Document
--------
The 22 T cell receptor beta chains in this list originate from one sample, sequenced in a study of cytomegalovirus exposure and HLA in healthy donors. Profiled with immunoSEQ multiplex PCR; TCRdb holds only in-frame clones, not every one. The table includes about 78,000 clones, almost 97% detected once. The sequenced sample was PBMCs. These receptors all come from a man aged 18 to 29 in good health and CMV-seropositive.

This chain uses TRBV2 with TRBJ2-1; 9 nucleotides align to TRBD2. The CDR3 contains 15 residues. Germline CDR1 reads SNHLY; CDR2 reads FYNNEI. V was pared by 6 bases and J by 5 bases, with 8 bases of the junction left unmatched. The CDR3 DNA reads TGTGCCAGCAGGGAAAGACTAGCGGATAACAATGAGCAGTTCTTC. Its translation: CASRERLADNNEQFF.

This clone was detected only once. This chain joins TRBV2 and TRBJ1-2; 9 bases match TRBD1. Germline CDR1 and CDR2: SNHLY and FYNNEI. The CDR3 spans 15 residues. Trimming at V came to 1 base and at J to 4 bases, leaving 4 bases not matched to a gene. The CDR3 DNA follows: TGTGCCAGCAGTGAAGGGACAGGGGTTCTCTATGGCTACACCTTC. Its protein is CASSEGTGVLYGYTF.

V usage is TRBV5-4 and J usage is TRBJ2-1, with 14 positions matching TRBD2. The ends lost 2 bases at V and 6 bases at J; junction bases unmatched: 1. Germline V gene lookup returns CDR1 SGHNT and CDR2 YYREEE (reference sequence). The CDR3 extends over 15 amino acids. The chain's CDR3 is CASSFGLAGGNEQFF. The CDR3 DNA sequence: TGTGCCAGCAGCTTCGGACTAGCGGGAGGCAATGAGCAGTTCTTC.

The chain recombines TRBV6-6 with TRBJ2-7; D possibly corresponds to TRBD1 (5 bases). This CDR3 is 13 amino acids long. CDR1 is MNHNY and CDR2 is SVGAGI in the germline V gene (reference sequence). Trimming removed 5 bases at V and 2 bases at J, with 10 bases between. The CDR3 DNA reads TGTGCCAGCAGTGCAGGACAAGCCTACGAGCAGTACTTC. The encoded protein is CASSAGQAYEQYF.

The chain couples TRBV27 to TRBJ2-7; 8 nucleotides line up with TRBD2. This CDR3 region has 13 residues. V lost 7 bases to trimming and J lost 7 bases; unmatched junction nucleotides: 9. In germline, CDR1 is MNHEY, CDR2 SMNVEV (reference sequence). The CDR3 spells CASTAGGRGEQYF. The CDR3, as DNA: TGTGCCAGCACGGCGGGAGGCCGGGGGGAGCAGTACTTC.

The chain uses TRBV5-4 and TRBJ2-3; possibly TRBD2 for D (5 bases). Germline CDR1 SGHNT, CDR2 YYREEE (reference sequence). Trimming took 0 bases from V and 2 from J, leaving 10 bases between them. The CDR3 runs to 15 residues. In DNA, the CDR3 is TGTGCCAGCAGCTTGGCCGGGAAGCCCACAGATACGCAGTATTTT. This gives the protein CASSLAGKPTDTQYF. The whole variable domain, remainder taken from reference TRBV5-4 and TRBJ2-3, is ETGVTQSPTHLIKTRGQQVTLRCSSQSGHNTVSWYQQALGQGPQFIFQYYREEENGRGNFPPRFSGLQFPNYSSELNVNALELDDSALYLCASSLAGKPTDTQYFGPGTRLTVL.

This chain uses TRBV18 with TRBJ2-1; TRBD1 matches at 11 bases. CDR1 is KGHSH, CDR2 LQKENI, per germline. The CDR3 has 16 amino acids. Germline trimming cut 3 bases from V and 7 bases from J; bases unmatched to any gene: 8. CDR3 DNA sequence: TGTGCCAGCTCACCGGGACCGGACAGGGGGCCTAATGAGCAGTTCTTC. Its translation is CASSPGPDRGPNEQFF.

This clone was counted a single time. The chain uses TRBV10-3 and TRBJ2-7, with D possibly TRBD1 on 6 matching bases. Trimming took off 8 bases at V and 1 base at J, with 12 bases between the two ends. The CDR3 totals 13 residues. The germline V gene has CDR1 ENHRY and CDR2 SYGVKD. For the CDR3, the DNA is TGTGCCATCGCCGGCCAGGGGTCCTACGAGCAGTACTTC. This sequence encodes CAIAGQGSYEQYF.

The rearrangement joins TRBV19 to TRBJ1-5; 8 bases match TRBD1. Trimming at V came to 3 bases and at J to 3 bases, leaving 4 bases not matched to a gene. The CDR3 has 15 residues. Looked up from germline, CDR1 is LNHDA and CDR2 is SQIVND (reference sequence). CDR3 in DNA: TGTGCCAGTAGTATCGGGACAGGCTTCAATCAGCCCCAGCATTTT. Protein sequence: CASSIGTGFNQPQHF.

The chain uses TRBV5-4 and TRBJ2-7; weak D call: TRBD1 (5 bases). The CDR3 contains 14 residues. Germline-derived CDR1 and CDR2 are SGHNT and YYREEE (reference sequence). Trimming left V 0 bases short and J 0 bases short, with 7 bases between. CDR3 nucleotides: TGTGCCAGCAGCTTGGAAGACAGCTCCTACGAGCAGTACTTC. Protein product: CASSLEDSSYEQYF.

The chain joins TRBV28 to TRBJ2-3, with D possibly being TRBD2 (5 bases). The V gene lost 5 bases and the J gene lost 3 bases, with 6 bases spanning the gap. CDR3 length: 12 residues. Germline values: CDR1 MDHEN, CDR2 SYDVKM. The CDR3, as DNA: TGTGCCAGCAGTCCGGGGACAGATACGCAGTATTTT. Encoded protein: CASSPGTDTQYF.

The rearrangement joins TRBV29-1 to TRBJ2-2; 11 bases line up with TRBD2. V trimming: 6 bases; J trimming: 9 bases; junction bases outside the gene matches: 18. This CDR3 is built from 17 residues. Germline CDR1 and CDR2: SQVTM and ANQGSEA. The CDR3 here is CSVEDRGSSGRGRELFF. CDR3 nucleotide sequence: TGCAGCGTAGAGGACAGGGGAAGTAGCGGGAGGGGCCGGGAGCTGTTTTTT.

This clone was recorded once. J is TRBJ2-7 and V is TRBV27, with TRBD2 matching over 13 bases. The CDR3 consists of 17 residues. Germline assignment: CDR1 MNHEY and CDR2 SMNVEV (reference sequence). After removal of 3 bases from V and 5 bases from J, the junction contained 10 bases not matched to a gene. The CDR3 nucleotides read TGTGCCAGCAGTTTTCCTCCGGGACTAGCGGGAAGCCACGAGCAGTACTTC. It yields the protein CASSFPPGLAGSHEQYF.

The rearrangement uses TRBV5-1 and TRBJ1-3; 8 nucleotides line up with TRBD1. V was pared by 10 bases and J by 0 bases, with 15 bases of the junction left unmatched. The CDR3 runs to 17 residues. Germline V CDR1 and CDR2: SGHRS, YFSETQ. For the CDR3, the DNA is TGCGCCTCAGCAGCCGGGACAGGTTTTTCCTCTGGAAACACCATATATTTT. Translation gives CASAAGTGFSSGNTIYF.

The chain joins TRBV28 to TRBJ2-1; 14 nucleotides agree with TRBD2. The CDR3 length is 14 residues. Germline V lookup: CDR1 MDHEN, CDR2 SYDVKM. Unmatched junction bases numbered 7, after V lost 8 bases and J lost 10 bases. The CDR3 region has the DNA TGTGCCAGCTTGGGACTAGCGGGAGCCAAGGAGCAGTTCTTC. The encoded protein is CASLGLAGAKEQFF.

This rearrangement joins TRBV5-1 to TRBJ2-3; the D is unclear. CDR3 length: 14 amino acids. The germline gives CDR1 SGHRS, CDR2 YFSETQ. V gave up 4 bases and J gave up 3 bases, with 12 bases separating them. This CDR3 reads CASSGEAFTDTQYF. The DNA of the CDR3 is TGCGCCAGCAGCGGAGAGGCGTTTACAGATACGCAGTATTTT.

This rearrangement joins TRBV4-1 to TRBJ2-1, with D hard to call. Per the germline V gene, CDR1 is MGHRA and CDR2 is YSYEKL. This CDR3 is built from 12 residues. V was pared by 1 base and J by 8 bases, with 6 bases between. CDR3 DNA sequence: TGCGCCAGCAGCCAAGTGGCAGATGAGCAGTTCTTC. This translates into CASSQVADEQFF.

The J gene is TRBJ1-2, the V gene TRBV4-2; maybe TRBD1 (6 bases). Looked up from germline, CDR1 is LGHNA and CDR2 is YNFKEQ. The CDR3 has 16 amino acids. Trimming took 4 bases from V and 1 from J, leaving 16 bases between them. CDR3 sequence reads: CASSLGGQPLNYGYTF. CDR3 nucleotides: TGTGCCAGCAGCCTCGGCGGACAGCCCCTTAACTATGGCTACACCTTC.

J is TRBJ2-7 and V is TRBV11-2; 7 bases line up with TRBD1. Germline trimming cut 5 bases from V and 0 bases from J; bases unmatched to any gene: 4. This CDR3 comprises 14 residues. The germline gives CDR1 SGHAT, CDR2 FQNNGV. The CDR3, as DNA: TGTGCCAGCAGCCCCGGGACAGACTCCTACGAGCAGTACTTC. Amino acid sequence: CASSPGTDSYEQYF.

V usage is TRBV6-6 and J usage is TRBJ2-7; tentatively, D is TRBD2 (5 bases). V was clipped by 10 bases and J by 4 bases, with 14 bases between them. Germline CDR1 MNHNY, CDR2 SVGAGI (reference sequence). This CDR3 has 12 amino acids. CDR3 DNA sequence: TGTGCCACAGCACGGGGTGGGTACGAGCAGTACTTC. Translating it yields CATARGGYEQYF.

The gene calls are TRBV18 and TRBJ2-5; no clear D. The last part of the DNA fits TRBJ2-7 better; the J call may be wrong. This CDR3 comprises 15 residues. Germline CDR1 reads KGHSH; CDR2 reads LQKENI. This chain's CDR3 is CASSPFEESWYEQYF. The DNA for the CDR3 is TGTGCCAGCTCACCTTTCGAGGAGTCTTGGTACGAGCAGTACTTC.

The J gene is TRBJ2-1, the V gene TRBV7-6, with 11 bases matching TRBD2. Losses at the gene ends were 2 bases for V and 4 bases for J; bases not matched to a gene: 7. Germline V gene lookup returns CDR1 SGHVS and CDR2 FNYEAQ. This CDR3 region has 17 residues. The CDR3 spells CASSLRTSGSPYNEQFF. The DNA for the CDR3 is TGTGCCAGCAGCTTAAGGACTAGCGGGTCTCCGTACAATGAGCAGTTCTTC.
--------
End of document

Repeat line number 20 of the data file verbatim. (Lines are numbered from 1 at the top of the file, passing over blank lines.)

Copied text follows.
J is TRBJ2-7 and V is TRBV11-2; 7 bases line up with TRBD1. Germline trimming cut 5 bases from V and 0 bases from J; bases unmatched to any gene: 4. This CDR3 comprises 14 residues. The germline gives CDR1 SGHAT, CDR2 FQNNGV. The CDR3, as DNA: TGTGCCAGCAGCCCCGGGACAGACTCCTACGAGCAGTACTTC. Amino acid sequence: CASSPGTDSYEQYF.